A divorce begins with the Summons, Petition, and Confidential Petition Addendum. Attorneys usually recommend that an Order to Show Cause with a supporting affidavit be filed at the same time as the Petition.

Therefore, the first hearing is normally a hearing to issue a temporary order (i.e., a Temporary Order hearing). As many counties have family court commissioners, these hearings would normally take place before these officials. When a temporary order is issued by a family court commissioner, a party has the right to ask for a new hearing before a judge, called a De Novo, if they do so within the time deadlines set by law.

If minor children are involved, mediation is normally ordered as part of the Temporary Order. Mediation is an opportunity for the parties to sit down with a third-person to see if they can reach an agreement on custody and placement issues. If mediation is not successful, then the next step is generally the appointment of a Guardian ad Litem (GAL), who is an attorney appointed to represent the best interest of the children. The GAL investigates the circumstances and issues a recommendation on custody and placement issues to the court. In some cases, there may also be a Custody Study conducted, which is another investigation, but done by individuals who are generally educated and trained in the field of social work.

Assuming that it is not a contentious divorce, normally the next hearing will be a Pre-Trial Conference, Scheduling Conference or Default Divorce. A Default Divorce is a hearing set with the intention of granting a divorce on the basis that the parties have reached an agreement on all the issues and thus a Trial (contested hearing in which a judge will decide disputes) is not necessary. Some counties automatically schedule a case for a Default Divorce to occur sometime after 120 days has passed since the filing and service of the Petition. If a Default Divorce is scheduled and the parties have not yet reached an agreement, the court will typically use the date/time of the Default Divorce hearing to conduct a Pre-Trial or Scheduling Conference. A Pre-Trial and Scheduling Conference are very similar, and the court uses these hearings to find out the status of the case and potentially schedule a Trial. Since these hearings are usually scheduling based, they are frequently handled by the attorneys without the attendance of the client. However, you should not make that assumption and should consult with your attorney to be sure.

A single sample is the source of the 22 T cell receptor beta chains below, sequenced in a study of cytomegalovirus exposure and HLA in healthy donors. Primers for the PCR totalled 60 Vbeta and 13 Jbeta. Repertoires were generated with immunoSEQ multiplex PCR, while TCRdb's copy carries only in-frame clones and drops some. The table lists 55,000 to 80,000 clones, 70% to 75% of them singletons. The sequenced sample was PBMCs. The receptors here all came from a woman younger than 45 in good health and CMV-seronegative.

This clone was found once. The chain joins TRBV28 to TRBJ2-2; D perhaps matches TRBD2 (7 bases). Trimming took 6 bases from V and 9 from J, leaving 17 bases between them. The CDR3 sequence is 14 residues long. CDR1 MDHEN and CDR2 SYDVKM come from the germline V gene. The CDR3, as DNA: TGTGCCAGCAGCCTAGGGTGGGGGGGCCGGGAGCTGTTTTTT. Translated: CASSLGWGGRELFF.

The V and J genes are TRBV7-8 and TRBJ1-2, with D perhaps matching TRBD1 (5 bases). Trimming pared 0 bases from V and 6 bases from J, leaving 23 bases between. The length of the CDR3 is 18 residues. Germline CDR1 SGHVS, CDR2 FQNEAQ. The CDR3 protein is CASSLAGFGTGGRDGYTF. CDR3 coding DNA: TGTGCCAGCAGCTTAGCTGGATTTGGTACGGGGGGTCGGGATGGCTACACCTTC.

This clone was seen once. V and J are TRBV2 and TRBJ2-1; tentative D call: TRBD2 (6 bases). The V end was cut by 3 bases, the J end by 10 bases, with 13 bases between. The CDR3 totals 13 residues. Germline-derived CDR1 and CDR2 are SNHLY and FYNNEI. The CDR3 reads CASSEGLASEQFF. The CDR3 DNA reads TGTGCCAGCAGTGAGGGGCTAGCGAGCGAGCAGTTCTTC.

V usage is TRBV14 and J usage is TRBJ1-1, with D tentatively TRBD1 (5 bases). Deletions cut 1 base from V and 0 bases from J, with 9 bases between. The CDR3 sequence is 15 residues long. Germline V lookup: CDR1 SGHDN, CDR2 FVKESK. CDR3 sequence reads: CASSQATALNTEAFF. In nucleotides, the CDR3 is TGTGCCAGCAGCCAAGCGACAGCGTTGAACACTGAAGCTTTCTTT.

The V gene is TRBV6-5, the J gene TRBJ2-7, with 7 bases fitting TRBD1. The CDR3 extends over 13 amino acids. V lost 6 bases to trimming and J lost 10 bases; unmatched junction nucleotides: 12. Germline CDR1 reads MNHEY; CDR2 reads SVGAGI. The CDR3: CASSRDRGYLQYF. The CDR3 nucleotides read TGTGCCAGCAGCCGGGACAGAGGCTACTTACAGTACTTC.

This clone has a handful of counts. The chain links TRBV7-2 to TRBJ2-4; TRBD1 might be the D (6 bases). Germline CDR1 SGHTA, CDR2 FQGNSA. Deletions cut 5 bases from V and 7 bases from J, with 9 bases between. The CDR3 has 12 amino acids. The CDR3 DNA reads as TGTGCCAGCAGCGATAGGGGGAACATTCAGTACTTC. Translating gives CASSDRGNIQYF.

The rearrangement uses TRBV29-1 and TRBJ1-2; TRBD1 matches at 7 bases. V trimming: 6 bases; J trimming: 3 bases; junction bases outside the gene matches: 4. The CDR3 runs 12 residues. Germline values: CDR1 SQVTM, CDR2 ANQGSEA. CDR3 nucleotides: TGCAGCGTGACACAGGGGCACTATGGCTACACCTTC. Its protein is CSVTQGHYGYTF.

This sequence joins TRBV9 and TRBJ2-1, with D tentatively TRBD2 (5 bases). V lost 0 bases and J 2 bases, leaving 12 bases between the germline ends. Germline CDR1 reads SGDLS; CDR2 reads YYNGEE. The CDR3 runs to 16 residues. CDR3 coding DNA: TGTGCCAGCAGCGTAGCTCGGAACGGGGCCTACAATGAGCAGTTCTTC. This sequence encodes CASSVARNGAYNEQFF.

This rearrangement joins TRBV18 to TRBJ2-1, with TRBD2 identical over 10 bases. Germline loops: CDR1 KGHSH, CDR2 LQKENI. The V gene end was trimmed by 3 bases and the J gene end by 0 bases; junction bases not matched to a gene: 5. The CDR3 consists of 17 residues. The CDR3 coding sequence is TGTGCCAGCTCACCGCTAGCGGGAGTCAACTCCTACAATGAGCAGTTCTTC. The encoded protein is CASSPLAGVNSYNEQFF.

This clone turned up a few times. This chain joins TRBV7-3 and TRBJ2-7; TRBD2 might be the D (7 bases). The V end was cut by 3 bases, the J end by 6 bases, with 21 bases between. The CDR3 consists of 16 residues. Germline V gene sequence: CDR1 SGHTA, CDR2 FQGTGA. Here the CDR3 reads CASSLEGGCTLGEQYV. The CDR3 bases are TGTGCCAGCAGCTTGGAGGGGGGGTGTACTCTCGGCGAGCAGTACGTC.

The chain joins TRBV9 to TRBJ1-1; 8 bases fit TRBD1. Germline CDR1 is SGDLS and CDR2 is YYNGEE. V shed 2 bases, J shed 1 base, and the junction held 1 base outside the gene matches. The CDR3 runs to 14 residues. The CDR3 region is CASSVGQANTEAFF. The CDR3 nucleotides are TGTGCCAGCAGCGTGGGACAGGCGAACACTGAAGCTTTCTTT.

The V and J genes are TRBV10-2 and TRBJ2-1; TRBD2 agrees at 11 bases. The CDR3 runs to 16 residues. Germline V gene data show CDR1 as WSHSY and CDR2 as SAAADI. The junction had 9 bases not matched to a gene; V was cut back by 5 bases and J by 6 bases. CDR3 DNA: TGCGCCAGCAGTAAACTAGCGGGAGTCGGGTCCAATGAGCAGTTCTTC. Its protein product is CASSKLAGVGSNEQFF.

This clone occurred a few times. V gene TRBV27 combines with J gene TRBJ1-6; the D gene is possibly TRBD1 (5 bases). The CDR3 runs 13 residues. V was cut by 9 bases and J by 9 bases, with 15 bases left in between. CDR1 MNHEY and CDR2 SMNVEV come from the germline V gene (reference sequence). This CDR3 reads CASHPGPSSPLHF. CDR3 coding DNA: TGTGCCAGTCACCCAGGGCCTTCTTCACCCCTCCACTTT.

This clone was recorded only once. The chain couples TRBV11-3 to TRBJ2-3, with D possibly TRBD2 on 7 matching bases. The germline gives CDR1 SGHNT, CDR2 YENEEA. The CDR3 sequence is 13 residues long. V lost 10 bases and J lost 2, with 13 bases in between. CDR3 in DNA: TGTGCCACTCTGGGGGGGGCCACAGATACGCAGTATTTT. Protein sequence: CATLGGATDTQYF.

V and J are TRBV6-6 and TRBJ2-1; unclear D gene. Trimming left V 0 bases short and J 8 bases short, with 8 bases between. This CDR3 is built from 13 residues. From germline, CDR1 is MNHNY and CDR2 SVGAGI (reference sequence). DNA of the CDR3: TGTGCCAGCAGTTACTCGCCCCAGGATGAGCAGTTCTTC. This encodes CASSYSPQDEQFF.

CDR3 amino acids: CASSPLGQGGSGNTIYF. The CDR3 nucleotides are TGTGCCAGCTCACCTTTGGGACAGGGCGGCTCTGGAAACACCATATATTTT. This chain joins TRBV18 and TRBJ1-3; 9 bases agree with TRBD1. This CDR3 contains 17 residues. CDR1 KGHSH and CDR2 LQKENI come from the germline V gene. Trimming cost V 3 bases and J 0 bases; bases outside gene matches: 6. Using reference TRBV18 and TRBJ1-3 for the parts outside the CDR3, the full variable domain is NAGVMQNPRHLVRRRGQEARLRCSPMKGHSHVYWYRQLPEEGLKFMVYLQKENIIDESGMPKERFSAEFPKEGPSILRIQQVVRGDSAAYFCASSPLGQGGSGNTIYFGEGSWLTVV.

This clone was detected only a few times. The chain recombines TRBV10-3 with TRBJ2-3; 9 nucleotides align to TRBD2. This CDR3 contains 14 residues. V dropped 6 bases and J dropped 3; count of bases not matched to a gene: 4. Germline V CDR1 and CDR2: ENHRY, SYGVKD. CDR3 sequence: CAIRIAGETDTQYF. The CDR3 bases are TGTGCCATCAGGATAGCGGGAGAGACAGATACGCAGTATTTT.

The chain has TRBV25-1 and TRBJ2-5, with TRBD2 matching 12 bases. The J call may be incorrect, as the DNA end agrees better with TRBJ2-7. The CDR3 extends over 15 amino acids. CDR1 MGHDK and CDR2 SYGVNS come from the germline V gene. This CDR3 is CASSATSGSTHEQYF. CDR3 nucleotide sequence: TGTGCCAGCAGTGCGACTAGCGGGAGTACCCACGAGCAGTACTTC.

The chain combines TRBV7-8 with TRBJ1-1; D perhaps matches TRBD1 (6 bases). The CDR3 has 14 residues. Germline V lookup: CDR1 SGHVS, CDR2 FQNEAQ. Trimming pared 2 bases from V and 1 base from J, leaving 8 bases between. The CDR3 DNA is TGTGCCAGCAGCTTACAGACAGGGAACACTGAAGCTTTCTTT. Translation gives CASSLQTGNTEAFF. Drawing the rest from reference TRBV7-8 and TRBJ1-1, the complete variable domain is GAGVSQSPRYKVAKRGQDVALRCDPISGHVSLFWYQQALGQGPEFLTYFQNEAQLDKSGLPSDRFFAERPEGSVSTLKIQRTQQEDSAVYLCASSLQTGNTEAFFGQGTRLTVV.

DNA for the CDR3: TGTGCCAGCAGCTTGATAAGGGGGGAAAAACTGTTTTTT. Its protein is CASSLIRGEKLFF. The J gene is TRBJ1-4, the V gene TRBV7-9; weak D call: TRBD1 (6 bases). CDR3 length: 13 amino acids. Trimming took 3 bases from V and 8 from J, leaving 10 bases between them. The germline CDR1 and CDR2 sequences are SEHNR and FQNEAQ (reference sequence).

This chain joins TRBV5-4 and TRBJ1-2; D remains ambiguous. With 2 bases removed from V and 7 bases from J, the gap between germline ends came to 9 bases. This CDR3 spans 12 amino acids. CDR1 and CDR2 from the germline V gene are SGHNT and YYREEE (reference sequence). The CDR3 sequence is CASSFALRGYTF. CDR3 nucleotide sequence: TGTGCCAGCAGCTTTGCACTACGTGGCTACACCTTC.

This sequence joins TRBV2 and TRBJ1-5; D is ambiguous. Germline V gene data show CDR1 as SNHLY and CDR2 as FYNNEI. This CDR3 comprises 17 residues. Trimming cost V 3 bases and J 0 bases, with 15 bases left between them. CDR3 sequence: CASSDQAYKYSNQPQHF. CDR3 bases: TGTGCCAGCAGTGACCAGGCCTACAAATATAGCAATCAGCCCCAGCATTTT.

A Trial is a contested hearing conducted by the Judge assigned to your case to decide any issues in which the parties have not agreed upon. Divorce Trials do not have juries, and the trier of fact is the Judge. These are evidentiary proceedings in which testimony and exhibits should be presented. At the conclusion of the Trial, the Judge will typically issue his decision verbally, and one of the attorneys (typically Petitioner’s) will be asked to later draft the written decision. Some judges, although not common in the Fox Cities, will refrain from issuing a verbal decision at the time of the Trial, think on the matter and review the evidence, and issue a written decision drafted by him/her.

There may certainly be many other types of proceedings along the way, which is why it is important that you speak with your attorney regarding what to expect and the issues involved. For example, there may be hearings to deal with contempt issues, discovery issues, or conflict of interest concerns, etc. Furthermore, there are various pleadings along the way which are not addressed above. Given the complexity of the law and the circumstances that vary in case from case, a general framework can only be given and this article is not a substitute for having your own legal counsel.

Stay tuned for additional helpful information.

Attorney Renee A. Read
Remley & Sensenbrenner, S.C., 219 E. Wisconsin Ave., Neenah, WI 54914
T: 920-725-2601

Disclaimer: The content on this site is intended to provide general information regarding the subject matters covered. The provision of this information is not intended by the author as legal advice. If you need or desire legal advice, you should consult an attorney for advice specific to your situation. Further, laws change over time so the information should be verified before relying on it.